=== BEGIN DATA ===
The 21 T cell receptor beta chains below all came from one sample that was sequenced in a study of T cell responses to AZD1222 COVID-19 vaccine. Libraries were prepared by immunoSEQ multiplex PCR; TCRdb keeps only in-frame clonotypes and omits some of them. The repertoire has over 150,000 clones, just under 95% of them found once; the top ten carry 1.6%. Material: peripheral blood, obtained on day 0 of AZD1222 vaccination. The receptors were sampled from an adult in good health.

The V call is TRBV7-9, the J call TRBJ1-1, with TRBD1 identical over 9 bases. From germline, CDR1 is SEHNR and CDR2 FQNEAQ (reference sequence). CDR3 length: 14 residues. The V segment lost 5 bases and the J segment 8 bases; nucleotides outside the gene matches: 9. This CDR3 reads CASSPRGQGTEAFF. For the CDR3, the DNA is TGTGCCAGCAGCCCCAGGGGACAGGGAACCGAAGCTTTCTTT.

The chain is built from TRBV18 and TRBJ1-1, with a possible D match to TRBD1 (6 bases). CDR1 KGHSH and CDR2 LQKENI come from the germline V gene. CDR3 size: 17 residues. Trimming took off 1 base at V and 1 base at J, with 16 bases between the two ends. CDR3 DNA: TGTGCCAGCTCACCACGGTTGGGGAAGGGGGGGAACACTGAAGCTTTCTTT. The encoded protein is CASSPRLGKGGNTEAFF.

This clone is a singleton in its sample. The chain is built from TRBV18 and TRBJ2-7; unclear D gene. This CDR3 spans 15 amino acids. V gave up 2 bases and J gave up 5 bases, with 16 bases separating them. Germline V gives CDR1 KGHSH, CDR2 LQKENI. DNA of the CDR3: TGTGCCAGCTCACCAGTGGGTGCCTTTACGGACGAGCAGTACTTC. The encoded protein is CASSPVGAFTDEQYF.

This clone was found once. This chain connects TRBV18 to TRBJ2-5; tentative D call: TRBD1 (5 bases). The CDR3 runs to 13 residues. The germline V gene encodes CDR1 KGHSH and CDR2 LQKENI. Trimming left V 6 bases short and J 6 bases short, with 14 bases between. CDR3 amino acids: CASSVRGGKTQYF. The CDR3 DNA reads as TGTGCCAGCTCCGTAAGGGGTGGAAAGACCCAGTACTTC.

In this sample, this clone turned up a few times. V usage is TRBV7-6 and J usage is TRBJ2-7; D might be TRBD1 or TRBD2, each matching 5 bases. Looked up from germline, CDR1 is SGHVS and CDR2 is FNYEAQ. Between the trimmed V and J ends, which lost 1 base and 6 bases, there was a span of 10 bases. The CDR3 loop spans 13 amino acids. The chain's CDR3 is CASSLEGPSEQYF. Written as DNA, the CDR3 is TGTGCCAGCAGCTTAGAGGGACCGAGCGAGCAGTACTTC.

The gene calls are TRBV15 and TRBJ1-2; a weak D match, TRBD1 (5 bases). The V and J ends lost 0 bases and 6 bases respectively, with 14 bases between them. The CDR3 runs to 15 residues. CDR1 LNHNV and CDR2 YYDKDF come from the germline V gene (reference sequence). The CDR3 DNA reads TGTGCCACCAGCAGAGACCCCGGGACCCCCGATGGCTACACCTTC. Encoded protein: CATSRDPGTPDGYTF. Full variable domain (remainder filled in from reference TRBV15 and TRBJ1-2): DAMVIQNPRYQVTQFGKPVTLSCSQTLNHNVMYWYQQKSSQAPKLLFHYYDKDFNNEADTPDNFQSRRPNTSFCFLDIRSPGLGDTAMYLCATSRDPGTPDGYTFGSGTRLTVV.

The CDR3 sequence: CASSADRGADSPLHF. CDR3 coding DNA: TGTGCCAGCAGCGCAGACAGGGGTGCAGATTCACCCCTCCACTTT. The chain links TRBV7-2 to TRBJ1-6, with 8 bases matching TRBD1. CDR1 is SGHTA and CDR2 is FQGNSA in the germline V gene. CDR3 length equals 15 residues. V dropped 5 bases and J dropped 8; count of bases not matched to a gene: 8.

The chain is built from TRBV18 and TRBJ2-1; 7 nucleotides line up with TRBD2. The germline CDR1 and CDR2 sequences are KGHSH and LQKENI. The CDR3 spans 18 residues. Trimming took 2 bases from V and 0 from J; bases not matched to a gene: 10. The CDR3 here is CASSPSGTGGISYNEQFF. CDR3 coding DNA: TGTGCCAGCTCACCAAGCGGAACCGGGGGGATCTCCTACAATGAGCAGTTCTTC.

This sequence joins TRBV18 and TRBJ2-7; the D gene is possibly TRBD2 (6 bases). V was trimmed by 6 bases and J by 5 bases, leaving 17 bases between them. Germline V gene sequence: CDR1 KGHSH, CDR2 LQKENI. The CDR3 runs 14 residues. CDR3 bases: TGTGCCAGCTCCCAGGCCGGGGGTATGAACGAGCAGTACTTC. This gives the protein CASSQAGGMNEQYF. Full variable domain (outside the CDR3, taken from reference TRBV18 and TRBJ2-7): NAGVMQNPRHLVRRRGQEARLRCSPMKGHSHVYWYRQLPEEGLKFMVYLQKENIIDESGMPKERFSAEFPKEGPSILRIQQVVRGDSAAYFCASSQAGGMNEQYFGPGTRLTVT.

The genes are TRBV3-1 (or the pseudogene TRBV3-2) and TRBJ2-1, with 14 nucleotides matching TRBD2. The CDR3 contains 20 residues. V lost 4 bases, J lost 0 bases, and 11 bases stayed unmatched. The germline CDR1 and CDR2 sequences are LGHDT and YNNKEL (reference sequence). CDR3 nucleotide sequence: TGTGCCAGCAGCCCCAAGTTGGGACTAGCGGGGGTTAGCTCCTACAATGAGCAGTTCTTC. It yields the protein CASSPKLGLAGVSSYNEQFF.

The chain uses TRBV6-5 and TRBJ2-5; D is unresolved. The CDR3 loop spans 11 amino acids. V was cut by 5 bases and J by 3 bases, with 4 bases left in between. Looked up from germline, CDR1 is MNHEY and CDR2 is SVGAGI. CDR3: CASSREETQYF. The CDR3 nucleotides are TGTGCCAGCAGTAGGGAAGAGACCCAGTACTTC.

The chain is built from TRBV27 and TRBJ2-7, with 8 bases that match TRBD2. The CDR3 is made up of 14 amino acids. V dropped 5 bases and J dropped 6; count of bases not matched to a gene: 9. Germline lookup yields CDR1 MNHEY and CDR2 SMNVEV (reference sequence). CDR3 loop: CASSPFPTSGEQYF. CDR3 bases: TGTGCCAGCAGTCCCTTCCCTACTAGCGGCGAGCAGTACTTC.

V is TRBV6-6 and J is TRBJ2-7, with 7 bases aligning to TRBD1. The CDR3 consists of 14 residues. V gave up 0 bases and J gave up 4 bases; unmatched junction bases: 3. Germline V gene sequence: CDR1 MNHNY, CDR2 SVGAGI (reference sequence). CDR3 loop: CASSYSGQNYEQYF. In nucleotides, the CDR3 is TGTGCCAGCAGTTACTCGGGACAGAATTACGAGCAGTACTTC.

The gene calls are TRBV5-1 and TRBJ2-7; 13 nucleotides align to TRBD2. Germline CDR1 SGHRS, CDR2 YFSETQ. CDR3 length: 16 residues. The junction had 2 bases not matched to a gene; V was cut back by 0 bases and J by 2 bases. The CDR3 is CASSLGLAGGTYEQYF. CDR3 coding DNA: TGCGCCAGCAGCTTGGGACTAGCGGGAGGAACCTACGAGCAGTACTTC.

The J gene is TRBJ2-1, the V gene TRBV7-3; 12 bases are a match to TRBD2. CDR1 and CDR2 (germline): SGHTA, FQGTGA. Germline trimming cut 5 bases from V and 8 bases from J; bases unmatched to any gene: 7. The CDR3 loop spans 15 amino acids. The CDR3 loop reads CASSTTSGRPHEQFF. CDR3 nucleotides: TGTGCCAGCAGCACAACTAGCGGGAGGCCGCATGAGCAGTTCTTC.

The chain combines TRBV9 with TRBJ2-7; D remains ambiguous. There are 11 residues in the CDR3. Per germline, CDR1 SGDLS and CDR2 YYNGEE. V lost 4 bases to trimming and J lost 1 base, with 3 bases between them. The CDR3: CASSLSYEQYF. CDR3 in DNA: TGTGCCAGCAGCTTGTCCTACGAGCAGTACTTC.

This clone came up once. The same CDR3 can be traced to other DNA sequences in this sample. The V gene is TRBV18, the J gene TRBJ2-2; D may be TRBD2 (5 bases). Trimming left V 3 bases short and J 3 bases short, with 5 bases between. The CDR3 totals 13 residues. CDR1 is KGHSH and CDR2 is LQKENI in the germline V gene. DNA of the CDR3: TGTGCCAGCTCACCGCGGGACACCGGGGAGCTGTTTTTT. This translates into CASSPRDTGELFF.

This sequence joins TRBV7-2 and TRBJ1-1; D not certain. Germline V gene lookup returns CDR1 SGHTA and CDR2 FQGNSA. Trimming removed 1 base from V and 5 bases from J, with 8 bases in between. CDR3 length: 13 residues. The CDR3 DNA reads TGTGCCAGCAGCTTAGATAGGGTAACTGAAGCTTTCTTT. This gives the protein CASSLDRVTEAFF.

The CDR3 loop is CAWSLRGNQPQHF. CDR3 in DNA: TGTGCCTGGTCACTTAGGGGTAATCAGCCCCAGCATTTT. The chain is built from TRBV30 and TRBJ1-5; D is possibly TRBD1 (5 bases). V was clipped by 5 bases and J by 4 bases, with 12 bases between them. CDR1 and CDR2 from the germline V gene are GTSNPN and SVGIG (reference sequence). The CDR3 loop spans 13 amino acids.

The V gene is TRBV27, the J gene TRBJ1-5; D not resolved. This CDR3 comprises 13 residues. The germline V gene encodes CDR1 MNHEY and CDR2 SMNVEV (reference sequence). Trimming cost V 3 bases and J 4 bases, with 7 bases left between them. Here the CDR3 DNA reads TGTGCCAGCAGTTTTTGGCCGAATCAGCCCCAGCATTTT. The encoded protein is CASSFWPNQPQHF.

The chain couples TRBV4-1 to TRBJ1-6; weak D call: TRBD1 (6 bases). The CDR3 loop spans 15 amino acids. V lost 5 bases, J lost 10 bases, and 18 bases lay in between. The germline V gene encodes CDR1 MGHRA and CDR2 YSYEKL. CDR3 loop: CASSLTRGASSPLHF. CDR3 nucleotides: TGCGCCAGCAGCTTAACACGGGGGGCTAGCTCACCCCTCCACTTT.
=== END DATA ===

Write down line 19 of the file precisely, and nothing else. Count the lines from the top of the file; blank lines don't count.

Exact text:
This sequence joins TRBV7-2 and TRBJ1-1; D not certain. Germline V gene lookup returns CDR1 SGHTA and CDR2 FQGNSA. Trimming removed 1 base from V and 5 bases from J, with 8 bases in between. CDR3 length: 13 residues. The CDR3 DNA reads TGTGCCAGCAGCTTAGATAGGGTAACTGAAGCTTTCTTT. This gives the protein CASSLDRVTEAFF.